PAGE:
The owners of corporations are their shareholders. Corporations pay income tax and shareholders pay income tax on corporate dividends. It is not surprising that shareholders try to convert some of their corporate income into capital gains which have been taxed at lower rates than dividends. Corporations pay income tax on income generated domestically and on income earned abroad when and if the income is repatriated. A great deal of corporate income earned abroad is never repatriated. Many governments have a territorial definition of income and do not tax income earned abroad at all. But our unitary definition of income holds that income wherever earned is subject to tax. It is to be expected therefore that the political parties change policies whenever they win an election.
The parties also differ on the estate tax. The conservative opposition to the federal estate tax is misguided. By all the criteria or principles of taxation, the estate tax is one of the best taxes. It accords with ability to pay, it is not arbitrary, it has good interpersonal equity both horizontal and vertical, its economic effects are good or at least not bad, it is economical to administer and to comply with. ...
Will this be Boehner's "Peace in Our Time" Moment?
After insuring World War II by capitulating to Adolf Hitler in Munich, British Prime Minister Neville Chamberlain defended the agreement that he had just negotiated in what has come to be known as his "Peace in Our Time Speech." Chamberlain claimed that all parties at Munich wanted to avoid war. He said:
If a fiscal cliff settlement is arranged along the lines currently being discussed, look for House Speaker John Boehner to make a similar speech in the near future. He would say that all parties in the negotiations wanted to rein in the American budget deficits, something like this:...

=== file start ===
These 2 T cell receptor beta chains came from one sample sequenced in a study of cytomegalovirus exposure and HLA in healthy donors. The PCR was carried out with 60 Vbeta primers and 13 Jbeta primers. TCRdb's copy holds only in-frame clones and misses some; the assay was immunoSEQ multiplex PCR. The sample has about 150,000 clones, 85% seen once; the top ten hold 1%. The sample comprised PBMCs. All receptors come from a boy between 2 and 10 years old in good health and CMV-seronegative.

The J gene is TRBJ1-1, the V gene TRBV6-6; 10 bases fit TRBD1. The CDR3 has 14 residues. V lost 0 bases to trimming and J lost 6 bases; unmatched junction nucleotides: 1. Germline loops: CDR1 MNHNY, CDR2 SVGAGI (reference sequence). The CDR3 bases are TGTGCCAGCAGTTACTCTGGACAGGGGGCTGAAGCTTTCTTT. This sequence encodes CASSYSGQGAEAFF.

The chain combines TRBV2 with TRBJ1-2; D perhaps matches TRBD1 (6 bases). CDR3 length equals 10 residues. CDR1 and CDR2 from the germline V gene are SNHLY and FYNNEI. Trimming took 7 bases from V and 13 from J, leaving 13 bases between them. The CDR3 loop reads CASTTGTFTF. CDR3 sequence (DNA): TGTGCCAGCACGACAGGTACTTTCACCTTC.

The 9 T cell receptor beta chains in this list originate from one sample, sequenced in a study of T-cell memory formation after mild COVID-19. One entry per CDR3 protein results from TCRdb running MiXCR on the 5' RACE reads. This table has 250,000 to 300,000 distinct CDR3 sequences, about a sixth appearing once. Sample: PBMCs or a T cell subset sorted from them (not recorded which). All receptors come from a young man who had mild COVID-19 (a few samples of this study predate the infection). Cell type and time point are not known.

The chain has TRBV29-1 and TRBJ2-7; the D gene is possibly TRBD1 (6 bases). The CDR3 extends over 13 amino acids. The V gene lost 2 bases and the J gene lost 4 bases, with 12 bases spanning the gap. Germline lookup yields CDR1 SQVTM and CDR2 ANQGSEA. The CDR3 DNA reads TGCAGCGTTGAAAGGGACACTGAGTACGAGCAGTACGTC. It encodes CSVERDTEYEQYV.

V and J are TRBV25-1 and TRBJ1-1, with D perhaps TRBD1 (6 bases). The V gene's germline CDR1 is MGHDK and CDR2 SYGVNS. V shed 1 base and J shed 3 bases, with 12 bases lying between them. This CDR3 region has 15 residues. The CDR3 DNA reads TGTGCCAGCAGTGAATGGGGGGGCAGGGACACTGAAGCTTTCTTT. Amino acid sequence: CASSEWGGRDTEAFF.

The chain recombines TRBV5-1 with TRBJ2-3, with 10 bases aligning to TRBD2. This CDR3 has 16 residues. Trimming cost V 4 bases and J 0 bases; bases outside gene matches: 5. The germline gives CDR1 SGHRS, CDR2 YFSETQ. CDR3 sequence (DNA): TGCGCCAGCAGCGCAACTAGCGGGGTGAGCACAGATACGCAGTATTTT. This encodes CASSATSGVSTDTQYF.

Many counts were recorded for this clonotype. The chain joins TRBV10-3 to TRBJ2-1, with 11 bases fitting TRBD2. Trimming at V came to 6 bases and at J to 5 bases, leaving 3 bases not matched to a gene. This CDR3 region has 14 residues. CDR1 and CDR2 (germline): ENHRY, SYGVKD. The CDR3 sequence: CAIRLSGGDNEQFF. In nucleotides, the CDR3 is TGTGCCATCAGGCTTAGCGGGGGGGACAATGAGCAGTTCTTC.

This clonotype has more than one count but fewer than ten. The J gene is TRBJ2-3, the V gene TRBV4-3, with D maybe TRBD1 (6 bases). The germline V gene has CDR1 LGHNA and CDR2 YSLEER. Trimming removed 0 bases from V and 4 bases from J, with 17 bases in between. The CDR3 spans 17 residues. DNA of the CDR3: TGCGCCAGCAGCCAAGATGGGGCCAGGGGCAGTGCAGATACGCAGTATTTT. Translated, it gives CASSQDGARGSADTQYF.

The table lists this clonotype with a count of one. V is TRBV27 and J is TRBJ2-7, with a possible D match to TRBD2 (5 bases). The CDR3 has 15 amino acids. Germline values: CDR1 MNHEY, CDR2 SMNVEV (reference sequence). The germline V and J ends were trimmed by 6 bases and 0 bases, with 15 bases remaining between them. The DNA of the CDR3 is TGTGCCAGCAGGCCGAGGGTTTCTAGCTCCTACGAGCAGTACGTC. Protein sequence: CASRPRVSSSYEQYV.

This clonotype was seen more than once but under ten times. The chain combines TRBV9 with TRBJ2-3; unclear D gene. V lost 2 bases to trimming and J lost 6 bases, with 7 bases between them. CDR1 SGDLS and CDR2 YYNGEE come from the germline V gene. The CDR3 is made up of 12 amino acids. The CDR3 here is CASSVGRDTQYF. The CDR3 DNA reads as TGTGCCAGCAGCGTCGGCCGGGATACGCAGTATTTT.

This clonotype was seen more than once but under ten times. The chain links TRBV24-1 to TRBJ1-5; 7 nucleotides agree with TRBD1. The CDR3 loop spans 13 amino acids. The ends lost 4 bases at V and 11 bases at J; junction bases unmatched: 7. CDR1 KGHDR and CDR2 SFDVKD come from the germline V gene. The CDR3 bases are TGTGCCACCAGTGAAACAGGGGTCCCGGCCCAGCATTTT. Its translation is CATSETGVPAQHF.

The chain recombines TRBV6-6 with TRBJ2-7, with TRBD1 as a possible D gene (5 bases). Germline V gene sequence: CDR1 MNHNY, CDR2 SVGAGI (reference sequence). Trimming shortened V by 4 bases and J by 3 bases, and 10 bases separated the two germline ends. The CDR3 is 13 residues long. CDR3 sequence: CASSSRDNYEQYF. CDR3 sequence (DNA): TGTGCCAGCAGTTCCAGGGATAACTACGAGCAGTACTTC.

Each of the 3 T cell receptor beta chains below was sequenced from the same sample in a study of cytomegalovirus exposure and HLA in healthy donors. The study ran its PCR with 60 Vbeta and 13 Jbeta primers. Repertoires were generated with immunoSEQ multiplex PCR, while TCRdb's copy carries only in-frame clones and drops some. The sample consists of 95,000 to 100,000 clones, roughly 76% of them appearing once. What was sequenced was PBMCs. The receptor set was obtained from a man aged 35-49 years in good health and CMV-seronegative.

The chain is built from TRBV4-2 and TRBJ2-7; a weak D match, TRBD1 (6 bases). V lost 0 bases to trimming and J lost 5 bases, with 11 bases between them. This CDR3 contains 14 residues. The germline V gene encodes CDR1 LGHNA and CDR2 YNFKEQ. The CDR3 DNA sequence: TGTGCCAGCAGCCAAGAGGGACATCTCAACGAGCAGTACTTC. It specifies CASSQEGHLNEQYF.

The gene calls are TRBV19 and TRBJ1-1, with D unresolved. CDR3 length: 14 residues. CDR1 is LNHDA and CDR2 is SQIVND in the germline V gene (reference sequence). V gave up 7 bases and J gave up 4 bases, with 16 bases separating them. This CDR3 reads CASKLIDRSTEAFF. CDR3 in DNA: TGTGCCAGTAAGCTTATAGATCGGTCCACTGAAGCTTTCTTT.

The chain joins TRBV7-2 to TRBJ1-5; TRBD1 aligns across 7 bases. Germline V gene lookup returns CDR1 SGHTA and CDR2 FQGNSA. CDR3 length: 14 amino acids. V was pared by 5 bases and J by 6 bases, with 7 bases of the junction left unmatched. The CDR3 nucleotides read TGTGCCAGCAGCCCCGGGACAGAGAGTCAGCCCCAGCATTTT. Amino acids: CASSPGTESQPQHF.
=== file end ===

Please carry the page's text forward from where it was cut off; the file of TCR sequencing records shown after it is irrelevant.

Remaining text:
US Trade Deficit with China Hits Another Record
At the same time that President Obama continues to pose as the champion of the American manufacturing worker, he continues to give away their jobs to China.
According to statistics released by the Census Bureau this morning, the U.S. merchandise trade deficit with China hit another record in October, climbing to $311.6 billion over the 12 months ending in October as shown in the graph below:
Sarah Palin: "We’ve Already Gone Over the Fiscal Cliff, Now It’s About How Hard We Hit Bottom"
This November 30 interview with Sarah Palin restores my hope that there is intelligence left within the Republican Party:
She's right that we're already over the fiscal cliff in that there's not going to be a painless way to bring down the budget deficits and prevent the collapse that will occur if they continue to grow, in proportion to GDP.
Meanwhile, the House Republicans are currently negotiating an agreement with President Obama that will substitute $200 to $250 billion in budget cuts for the $502 billion that would place if no agreement was reached.
By not dealing with the problem right after the election, they are insuring that trillion dollar deficits will continue to raise the U.S. debt-to-GDP ratio into the forseeable future.